Ready for the unplanned. Resilience basics
Business Continuity Management
Resilience start steps
1. What is resilience
Business resilience, business continuity management. It’s essentially the same game with a different name. It’s the ability of an organization to adapt to disruptions, while maintaining continuous business operations, safeguarding people and assets. In short, being able to respond to events so you can continue to operate and deliver to your customers. See how Dubai-based Majid Al Futtaim responded to COVID.
2. What should I do
Developing resilience is basically a two step forensic process. There are more components to building resilience within an organisation, but for simplicity sake, they are outside of scope for this article.
One. Identify those key operations you need to keep your organisation moving. Identify, assess the risk landscape and likelihood of occurrence.
Two. Create a ‘workback’ framework that will enable your organisation to support these key operations. This ‘workback’ framework allows you to identify all those feed in processes, stakeholders and assets you need make things happen.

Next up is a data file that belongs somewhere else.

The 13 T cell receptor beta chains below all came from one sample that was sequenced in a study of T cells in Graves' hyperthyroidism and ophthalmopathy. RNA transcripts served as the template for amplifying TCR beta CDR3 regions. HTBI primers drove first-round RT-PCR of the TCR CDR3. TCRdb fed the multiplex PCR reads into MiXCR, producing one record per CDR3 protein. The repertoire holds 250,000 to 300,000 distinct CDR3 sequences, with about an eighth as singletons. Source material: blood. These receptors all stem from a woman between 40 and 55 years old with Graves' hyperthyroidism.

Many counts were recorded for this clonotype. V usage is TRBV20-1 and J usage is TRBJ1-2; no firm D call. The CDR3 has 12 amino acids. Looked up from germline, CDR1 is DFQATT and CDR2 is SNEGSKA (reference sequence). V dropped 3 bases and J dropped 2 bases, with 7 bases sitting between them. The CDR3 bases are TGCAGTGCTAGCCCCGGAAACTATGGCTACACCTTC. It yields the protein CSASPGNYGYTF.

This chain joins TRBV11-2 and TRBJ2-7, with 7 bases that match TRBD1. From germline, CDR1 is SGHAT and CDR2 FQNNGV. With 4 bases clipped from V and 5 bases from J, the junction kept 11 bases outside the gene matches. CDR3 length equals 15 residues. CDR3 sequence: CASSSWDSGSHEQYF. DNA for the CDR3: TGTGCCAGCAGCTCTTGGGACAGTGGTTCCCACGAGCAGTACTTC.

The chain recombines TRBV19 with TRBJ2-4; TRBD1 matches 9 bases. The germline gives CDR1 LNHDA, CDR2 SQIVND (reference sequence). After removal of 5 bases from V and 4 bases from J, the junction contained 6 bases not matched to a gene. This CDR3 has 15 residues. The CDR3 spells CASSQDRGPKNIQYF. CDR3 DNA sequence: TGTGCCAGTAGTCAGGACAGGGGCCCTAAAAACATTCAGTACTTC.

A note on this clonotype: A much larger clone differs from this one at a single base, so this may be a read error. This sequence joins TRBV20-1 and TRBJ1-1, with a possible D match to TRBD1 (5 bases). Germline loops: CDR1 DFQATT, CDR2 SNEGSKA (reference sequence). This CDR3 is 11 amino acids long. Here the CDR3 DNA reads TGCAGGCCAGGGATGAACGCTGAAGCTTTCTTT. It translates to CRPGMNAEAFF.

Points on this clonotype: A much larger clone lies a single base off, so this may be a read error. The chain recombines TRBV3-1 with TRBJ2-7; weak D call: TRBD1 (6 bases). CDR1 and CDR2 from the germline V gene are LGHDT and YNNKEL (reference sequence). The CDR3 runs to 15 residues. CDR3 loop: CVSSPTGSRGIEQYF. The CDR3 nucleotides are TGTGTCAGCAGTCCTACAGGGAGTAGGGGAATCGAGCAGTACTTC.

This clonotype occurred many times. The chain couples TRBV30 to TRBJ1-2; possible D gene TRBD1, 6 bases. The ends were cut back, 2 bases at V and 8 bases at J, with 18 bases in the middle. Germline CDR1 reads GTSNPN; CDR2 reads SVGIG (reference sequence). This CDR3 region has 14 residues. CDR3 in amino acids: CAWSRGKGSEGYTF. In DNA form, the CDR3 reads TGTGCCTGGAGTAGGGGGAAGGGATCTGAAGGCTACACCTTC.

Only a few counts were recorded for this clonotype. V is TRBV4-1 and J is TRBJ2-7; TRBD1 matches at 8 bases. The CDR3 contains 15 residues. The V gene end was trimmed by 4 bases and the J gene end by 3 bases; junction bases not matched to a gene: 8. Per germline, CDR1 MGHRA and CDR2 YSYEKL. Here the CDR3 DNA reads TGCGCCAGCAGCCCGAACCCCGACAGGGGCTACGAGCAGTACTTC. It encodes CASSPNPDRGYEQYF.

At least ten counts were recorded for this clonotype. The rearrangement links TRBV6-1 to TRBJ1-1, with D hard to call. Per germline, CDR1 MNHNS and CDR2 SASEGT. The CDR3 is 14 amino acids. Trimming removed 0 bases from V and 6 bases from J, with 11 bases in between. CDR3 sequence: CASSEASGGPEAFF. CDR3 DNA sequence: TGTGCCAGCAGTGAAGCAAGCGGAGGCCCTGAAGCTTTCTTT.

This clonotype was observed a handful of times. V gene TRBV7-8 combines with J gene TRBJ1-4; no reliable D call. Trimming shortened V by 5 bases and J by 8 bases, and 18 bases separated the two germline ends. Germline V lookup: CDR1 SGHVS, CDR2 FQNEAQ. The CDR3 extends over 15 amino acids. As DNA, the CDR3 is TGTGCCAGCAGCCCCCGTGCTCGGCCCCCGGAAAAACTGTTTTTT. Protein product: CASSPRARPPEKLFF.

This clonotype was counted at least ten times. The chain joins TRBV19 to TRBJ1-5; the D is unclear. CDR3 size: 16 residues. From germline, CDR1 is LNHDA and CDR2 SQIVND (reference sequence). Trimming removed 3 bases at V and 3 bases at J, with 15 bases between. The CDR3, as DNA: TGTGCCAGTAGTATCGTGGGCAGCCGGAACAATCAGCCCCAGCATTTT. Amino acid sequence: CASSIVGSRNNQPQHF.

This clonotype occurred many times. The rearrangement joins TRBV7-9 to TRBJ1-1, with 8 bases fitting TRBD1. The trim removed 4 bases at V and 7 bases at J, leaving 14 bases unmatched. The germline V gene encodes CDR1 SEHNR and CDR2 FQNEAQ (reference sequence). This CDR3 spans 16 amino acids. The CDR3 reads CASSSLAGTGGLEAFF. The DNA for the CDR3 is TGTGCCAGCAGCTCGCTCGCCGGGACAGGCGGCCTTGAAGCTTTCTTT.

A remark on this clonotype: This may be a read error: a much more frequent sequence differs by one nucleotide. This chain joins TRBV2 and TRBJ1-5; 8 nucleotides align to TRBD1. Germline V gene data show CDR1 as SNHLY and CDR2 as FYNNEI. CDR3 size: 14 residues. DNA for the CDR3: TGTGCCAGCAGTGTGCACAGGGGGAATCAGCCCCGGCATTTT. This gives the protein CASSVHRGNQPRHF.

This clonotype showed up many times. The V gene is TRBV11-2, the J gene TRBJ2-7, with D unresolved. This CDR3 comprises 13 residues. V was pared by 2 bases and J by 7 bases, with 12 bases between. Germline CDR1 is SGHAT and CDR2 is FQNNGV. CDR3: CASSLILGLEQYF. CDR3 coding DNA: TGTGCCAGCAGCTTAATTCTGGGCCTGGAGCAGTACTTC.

An example scenario is a fire in a laboratory, at high tech factory, on a weekend. The initial fire has been contained, so we jump to next steps, recalling staff in preparation for the following week.
The process should be easy. Call up key staff, tell them when/where and everything is okay.
Theory is great, but its not real world. Staff contact details may be stale, recall to duty could instigate HR and union issues. This can be avoided by taking basic resilience steps:
– Twice a year, check with staff that their contact details are correct
– Have HR, agreement and legislation materials on readily accessible, so executive staff know the mechanics and costs, around recall to duty call ups.
– Create a holding statement message to staff, telling them what has happened and next steps. It should be easily understood and signpost them to a central communication channel, for on-going updates.
Resilience activities generally fall to the bottom of the pile for many organisations. Make it easier to commence resilience activities, by adopting an agile based approach to tasks. It is a practice used in developing software, and is a great way to break down the task workload and spread it across multiple quarters.
Things never go to plan, but if you take the time to create start step resilience policies, frameworks and systems, your organisation will be well placed to respond. Basic preparation will reduce the financial and operational impacts.
If you can’t afford to plan now, can you afford to plan in a crisis?